Developing Country Studies ISSN 2224-607X (Paper) ISSN 2225-0565 (Online) Vol.3, No.6, 2013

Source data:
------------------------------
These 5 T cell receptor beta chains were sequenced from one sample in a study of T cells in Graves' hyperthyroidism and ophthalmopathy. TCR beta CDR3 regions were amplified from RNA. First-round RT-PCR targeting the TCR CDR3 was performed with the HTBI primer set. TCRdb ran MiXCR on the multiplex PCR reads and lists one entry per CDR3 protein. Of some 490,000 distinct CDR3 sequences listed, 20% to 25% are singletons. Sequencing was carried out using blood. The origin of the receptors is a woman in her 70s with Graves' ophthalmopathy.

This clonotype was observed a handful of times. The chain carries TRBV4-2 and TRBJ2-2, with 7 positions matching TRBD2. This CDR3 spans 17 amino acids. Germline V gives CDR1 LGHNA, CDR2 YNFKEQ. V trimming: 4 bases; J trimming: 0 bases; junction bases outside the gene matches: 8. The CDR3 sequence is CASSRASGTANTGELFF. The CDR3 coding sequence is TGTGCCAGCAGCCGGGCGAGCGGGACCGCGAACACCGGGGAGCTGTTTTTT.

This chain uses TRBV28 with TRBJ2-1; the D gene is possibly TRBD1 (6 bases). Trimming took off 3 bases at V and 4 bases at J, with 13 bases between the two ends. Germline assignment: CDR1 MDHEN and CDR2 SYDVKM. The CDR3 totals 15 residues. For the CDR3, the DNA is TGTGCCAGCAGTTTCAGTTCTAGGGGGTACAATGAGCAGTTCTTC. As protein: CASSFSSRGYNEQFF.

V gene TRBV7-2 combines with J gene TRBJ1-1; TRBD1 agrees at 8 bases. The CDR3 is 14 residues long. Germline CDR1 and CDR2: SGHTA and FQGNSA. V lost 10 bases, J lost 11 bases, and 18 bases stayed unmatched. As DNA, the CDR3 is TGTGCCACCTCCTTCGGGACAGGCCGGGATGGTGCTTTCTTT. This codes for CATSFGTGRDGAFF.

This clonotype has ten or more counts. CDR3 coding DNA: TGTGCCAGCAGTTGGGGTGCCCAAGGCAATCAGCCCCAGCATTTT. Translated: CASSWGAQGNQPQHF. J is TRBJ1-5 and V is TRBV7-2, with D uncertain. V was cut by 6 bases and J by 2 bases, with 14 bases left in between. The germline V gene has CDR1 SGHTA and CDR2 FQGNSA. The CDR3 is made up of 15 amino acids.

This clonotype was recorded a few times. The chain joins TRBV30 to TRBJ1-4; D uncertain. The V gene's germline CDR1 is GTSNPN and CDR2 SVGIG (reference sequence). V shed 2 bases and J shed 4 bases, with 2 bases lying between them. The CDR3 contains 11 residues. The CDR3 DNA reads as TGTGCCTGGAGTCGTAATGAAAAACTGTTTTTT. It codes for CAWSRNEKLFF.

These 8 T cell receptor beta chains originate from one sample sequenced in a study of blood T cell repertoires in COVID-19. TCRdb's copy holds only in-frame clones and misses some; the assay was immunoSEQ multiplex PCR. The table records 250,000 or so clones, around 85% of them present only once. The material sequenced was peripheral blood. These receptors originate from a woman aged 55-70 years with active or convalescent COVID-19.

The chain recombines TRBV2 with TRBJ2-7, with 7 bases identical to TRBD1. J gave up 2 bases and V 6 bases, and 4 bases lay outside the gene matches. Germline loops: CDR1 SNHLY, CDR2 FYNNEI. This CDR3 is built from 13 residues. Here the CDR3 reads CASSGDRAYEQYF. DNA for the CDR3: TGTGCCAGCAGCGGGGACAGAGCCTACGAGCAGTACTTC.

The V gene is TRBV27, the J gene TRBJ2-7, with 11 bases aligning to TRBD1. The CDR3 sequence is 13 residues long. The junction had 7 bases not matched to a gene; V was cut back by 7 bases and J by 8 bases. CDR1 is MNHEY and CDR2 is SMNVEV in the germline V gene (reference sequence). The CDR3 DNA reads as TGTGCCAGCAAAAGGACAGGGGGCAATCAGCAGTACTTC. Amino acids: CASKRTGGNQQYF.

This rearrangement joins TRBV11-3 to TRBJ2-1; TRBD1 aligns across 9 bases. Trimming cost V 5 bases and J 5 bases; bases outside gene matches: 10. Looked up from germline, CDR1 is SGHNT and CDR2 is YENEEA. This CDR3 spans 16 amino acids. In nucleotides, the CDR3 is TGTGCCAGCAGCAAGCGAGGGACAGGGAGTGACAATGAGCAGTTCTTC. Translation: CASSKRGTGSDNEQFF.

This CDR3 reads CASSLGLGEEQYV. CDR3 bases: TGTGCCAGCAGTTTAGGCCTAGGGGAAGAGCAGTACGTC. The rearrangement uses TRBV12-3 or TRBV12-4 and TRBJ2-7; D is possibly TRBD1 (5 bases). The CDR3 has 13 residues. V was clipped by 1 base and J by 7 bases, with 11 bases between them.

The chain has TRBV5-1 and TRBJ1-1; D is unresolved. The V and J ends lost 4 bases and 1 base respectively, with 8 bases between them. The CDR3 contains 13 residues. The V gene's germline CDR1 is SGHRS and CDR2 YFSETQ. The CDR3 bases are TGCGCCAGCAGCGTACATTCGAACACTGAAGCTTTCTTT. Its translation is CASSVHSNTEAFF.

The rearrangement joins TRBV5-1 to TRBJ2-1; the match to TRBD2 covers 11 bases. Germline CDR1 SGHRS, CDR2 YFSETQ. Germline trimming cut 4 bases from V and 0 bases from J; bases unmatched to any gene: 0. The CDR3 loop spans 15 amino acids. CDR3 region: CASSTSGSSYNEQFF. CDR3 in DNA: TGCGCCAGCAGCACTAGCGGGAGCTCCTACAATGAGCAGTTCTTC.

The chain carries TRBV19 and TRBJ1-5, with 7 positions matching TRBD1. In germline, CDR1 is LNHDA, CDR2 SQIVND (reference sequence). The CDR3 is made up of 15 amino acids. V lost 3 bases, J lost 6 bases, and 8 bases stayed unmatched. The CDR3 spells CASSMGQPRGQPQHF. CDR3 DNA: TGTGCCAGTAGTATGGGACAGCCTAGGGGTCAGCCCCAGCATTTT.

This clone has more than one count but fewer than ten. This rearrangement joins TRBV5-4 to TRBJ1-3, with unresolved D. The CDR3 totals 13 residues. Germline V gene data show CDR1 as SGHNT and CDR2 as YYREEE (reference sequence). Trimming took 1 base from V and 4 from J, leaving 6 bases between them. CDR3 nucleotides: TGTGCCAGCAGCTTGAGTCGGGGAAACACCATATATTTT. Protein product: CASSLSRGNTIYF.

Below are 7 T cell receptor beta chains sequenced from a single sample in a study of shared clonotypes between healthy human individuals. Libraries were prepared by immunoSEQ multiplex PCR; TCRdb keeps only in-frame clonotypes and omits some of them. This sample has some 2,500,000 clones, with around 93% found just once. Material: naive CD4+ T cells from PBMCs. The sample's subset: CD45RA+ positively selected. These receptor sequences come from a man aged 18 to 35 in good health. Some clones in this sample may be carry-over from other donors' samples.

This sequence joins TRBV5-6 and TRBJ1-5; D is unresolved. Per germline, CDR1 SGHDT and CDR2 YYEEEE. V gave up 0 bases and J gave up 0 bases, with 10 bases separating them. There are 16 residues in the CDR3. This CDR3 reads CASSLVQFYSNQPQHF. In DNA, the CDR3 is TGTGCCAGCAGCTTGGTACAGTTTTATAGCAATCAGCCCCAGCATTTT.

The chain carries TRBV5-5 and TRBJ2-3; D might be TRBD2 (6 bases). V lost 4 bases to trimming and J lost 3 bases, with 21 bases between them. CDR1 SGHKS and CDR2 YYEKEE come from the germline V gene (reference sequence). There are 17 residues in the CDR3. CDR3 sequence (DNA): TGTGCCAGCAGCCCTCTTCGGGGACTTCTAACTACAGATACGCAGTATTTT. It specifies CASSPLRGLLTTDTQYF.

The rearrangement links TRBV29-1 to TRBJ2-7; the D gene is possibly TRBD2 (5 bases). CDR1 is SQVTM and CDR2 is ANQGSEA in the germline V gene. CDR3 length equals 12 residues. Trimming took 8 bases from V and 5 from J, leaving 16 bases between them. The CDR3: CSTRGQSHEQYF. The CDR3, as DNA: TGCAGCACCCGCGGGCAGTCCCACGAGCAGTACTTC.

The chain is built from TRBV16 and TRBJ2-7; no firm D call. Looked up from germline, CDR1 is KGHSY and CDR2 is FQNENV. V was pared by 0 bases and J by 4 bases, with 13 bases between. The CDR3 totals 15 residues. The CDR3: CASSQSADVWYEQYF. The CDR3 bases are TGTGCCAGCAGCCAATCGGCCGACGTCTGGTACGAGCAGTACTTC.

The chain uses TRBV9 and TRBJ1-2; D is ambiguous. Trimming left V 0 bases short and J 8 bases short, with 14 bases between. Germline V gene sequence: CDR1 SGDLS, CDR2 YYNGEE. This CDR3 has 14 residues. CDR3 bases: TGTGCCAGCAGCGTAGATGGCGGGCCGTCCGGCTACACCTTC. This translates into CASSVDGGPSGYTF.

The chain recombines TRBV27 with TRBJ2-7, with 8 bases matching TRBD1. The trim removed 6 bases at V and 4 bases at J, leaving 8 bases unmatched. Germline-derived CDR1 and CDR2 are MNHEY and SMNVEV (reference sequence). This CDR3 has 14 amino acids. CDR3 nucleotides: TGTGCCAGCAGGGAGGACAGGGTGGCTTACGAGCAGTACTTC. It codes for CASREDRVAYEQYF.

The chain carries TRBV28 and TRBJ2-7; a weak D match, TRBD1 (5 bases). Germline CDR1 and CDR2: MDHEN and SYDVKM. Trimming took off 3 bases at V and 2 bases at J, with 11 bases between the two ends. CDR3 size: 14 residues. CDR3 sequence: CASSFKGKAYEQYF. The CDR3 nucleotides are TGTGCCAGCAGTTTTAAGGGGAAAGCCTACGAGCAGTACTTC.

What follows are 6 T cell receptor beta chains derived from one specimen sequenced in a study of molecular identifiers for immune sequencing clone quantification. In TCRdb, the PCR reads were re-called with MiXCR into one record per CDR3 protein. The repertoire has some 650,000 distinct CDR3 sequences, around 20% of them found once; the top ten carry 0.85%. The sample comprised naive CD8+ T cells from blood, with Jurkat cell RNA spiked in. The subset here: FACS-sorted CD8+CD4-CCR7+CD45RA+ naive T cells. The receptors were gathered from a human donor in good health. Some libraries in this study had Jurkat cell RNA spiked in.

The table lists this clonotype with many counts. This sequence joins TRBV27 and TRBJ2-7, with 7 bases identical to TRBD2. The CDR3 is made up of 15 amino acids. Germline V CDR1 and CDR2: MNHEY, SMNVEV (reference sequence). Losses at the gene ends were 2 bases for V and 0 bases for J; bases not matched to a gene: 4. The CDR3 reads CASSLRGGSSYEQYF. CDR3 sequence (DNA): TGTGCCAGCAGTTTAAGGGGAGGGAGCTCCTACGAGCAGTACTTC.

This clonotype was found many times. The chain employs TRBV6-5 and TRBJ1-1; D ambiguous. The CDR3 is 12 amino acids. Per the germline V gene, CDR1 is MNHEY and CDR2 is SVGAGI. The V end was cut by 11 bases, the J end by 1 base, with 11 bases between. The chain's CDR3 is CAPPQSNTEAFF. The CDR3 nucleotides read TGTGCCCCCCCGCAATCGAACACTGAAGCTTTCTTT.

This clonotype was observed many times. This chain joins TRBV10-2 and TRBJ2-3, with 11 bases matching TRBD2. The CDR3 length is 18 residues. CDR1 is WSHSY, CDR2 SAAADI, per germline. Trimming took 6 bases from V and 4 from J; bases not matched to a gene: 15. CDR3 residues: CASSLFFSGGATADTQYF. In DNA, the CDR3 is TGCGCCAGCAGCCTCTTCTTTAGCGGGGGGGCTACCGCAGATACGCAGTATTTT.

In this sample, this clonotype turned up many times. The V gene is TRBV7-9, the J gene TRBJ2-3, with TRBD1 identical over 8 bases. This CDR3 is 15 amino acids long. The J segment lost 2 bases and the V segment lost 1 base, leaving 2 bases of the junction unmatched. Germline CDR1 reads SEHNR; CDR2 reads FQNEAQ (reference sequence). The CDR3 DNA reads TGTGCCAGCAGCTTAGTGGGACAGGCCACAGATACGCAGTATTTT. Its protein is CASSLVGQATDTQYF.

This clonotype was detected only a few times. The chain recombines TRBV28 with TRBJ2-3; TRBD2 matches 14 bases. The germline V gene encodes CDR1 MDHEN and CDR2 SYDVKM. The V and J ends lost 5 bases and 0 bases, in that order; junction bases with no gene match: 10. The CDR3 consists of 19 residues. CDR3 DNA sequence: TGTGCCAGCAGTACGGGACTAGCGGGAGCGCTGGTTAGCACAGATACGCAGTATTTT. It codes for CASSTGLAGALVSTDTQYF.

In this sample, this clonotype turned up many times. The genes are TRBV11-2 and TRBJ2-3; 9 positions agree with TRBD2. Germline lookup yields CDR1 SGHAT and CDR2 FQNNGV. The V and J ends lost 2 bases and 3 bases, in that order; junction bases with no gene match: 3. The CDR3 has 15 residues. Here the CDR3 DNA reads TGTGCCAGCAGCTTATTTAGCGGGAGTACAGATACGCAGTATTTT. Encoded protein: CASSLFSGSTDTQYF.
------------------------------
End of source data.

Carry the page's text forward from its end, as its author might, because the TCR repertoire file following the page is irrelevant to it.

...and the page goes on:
consumers); higher travel speeds (faster vehicles and reduced congestion delays); truck and heavy vehicle lanes; and efficient road pricing (leading to higher-value trips). Improving transportation options (improving walking, cycling, ridesharing, public transit, taxi, car sharing, delivery services, telework and more accessible land use) can increase economic efficiency if demand exists (new facilities and services are used sufficiently), and provide particularly large economic benefits if they substitute for more costly modes such as automobile travel (Litman, 2010). Furthermore transportation planning reforms promotes efficiency through the engagement of accessibility-based planning which expands transport solutions to include improvements to alternative modes, mobility management, more accessible land use, and mobility substitutes such as telecommunications and delivery services. Transportation planning reform will equally involve comprehensive cost-planning such that the gain of improved transport system will not amount to high cost (or loss) in social and environmental terms. Least-cost planning will equally help to consider the gains of conventional transportation planning (which deals with automobile transportation improvement and facility expansion) in the light of engaging in other modes of transportation and demand management programmes. The need to create employment and improve local economy also encourages public transport system. Transportation policies that allow households to reduce their vehicle ownership and fuel consumption tend to increase local and national employment. Large employment gains tend to result from policies that expand highquality public transportation systems, partly because of transit service employment and partly due to reduction in automobile expenditures. Management of commuters will require effective punitive measures which existing enforcement agencies lack and will need to implement without encouraging or implying corrupt tendencies. The problem of overloading and over-speeding is still prevalent in the country and unless drastic measures are taken to address the menace, much will still be lost economically in the nation to such things as road accidents. There is need for a system reform in the Federal Road Safety Corp which will bring about an ideal practice in the issuance of the Driver’s licence. This requires a total overhaul and the recruitment of more staff to speed up the operations of the agency. The current patrol on Nigerian roads by the police force will require greater commitment to interregional roads which have experienced series of crimes in recent times. Lack of proper supervision of construction projects and lack of monitoring performance for a stipulated period either implies a deliberate attempt to look the other way by government officials. Such corrupt tendencies if not checked would equally continue to hinder local and regional economic development. Hence there is need for attitudinal change by the various agencies of the government at all levels in charge of road projects. It is hoped that the implementation of the above recommendations will go a long way in moving the transportation system of Nigeria forward and equally help to improve the economy of regions and the nation at large. References Ahukannah, L.I., Ndinaechi, G.I., & Arukwu, O.N. (2003). Commerce for Senior Secondary Schools. Onitsha: Africana-First Publishers Limited. Ajiboye, A.O. & Afolayan, O. (2009). The Impact of Transportation in Agricultural Production in a Developing Country: A Case of Kolanut Production in Nigeria. International Journal of Agricultural Economics and Rural Development, 2(2), 47-57. Anyanwu, J.C., Oaikhena, H., Oyefusi, A. and Dimowo, F.A. (1997). The Structure of the Nigerian Economy (1960-1977). Onitsha: Joanne Educational Publishers Ltd. Brown, D.M. (1999). Highway Investment and Rural Economic Development: An Annotated Bibliography. Food and Rural Economics Division, Economic Research Service, U.S. Department of Agriculture. Bibliographies and Literature of Agriculture No. 133. Camemark C (1979). Some Economic, Social and Technical Aspects of Rural Roads. Dhaka: ESCAP Workshop on rural Roads. Retrieved January 4, 2011 from Carapetis, S., Beenhakker, H., Howe, J. (1984). The Supply and Quality of Rural Transport Services in Developing Countries. World Bank Working Paper 654. Retrieved January 1, 2011, from Central Bank of Nigeria (2003). Highway Maintenance in Nigeria: Lessons from the other Countries. Research Department, Central Bank of Nigeria. Occasional Paper No.27 Chidoka, O. (2011). Road Safety and Challenges of National Socio-economic Development. Paper presented at the Business Hallmark Public Policy Forum held on Tuesday, September 13, 2011 at the Nigerian Institute of International Affairs, Lagos. Falodun, A.B., Omogiafo, P.N. & Ezeaku, L.C. (2010). Round-Up for Senior Secondary Certificate and